Technically Incorrect offers a slightly twisted take on the tech that's taken over our lives.
Not everyone loves the iPhone X.
Not everyone thinks it's the smartphone of the future.
Many, as I've discovered wandering around America, believe it's a good phone. A good expensive phone that's not quite as exciting as Apple would like to make out, .
Now, Michael Olson, an analyst at investment bank Piper Jaffray, has presented a survey of 1,500 iPhone owners who gave their reasons for not pandering to the marketing.
According to the survey results, which I first stumbled upon Monday on Philip Elmer-DeWitt's Apple 3.0 blog, 44 percent of iPhone owners said they hadn't upgraded for a very practical reason -- they're happy with their current phones.
This again is something that I've heard from those at the sales coalface. A Target salesman in Fort Myers, Florida: "I hardly ever get people in here who want a new phone. I have to really work to get them to buy something new."
Many in the Piper Jaffray survey point to the financial aspect. Thirty-one percent concluded that the phone was too expensive. At $999 for just the 64 GB version and $1,149 for the 256 GB, you can see their point.
If you're going to spend that kind of money you want to believe it's something truly special. It seems these people didn't get the feeling.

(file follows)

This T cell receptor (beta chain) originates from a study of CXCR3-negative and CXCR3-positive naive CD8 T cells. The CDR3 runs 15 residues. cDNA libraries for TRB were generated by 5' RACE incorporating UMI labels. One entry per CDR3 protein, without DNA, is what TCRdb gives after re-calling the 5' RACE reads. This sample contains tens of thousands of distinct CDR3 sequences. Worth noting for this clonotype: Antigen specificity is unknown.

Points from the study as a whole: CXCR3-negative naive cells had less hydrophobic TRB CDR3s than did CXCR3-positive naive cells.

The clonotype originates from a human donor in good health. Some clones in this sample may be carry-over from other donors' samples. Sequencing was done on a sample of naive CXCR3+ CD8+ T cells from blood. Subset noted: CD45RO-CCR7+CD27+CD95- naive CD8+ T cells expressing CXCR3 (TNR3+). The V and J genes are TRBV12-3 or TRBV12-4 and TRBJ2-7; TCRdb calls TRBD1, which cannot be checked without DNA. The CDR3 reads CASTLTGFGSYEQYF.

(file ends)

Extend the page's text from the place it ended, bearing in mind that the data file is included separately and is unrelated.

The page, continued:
Another 8 percent offered an interesting reason for not upgrading -- they prefer a bigger screen. Some might find this odd, as, for example, the iPhone 8 Plus has a 5.5-inch screen, while the X, which might look smaller, has 5.8-incher.
Apple didn't immediately respond to a request for comment.
Piper Jaffray, which has often been optimistic about Apple, sees good news here. "We are increasingly confident in our FY19 iPhone estimate of 233.8M, which is ~7M (3 percent) above consensus (227M)," Olson says in the note.
He believes the delayers are waiting for Apple to release new phones this year that will satisfy their criticisms.
Word is, indeed, that Cupertino.
Apple currently offers a bigger range of phones than it ever has. It's a reflection of the maturing nature of the phone market -- smartphone sales.
At heart, though, things have changed. There's no shame in being seen with an older iPhone anymore.
It's almost cool not to succumb to every new, new thing.
First published on March 5 at 4:09 p.m. PT.
Update at 4:40 p.m. PT: Changes the sourcing now that we've seen the Piper Jaffray survey results first-hand.
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